Sitting On This Speck Of Dust In The Cosmos

Starry night sky with two astronomical observatories in the foreground.

I didn’t post on A Sense of Place yesterday. I wanted to, I really did, but there was nothing at all I could say that wasn’t just a rehash of my personal struggle with belonging. This isn’t the blogging that I used to do. I used to write about connection and learning from the voices [Read More...]

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When water is cut off: from Cochabamba to Detroit, by way of my bathroom

Spring water catch box

We all need water, but we are not all in control of our water supply. [Read more...]

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The Common Riding: Langholm’s Great Day

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As Pagans, we are often used to thinking of traditions linking people to seasons and to land as ancient and lost, not contemporary, living things. Langholm Common Riding, and other traditions like it give the lie to this idea. [Read more...]

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Rites of A Winemaker

My son Noe at Rasa Winery in Walla Walla

This, he said, was an example of the rite this wine demanded, but it was only part of it. The rites of the wine include everything from how the vines are trained and trimmed to what happens in the cellar. And then the wine is passed on to the purchaser, and the responsibility to continue the rites goes to them: to keep the wine cool for storage, to let the wine breathe when first opened, to serve it appropriately. All of these things are part of the relationship between the grapes, the yeasts, and humans. [Read more...]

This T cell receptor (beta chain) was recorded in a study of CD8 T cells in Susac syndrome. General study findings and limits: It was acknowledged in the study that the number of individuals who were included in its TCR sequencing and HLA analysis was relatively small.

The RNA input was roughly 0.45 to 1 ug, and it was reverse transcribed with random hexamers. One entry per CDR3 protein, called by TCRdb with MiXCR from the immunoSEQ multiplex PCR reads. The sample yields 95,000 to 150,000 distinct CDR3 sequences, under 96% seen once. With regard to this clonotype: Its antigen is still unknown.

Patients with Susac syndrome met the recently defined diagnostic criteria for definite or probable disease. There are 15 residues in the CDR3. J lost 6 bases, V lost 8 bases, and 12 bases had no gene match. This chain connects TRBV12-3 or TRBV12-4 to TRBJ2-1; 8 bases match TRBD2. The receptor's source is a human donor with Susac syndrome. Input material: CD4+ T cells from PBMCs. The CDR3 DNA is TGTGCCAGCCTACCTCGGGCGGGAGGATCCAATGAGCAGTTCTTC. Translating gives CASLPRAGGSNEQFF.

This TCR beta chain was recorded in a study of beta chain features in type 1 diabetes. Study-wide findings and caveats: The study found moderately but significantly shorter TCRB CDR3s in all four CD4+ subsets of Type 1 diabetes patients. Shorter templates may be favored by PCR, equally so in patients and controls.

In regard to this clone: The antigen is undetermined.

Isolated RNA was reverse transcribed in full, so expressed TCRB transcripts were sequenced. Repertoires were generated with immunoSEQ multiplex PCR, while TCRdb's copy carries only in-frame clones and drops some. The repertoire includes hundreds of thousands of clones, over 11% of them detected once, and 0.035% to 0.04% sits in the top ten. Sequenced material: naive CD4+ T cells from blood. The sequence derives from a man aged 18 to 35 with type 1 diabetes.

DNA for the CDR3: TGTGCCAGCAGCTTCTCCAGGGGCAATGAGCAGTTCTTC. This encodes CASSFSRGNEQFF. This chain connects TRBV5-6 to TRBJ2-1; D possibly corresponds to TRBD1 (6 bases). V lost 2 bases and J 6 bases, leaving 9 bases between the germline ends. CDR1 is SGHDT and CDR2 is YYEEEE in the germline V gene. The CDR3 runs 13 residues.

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Can a human being be the spirit of a place?

My Marie Laveau altar for St. John's Eve

I started out thinking of Marie Laveau as a kind of local spirit of New Orleans, and wound up learning a lot about Conyers. [Read more...]

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The power of the song thrush: life, death and the feast of St. John

Image by Jose Sousa, used under Creative Commons license.

The Jug of Punch, the song thrush, the summer solstice, the feast of St. John, life, sex, death and singing. What does it all mean?! [Read more...]

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The Queen of Fair Elfland

American Elder

Now, I think I could make a good case that New Orleans and Faerie are not that different in some respects. They are both beautiful and a bit, well, sketchy; full of glamorie, charming and occasionally unseelie inhabitants, and very good musicians. They both exist on their own terms, with an independent sense of the passage of time and a peculiar etiquette. Really the biggest difference is that if you go to New Orleans, you definitely want to eat the food. [Read more...]

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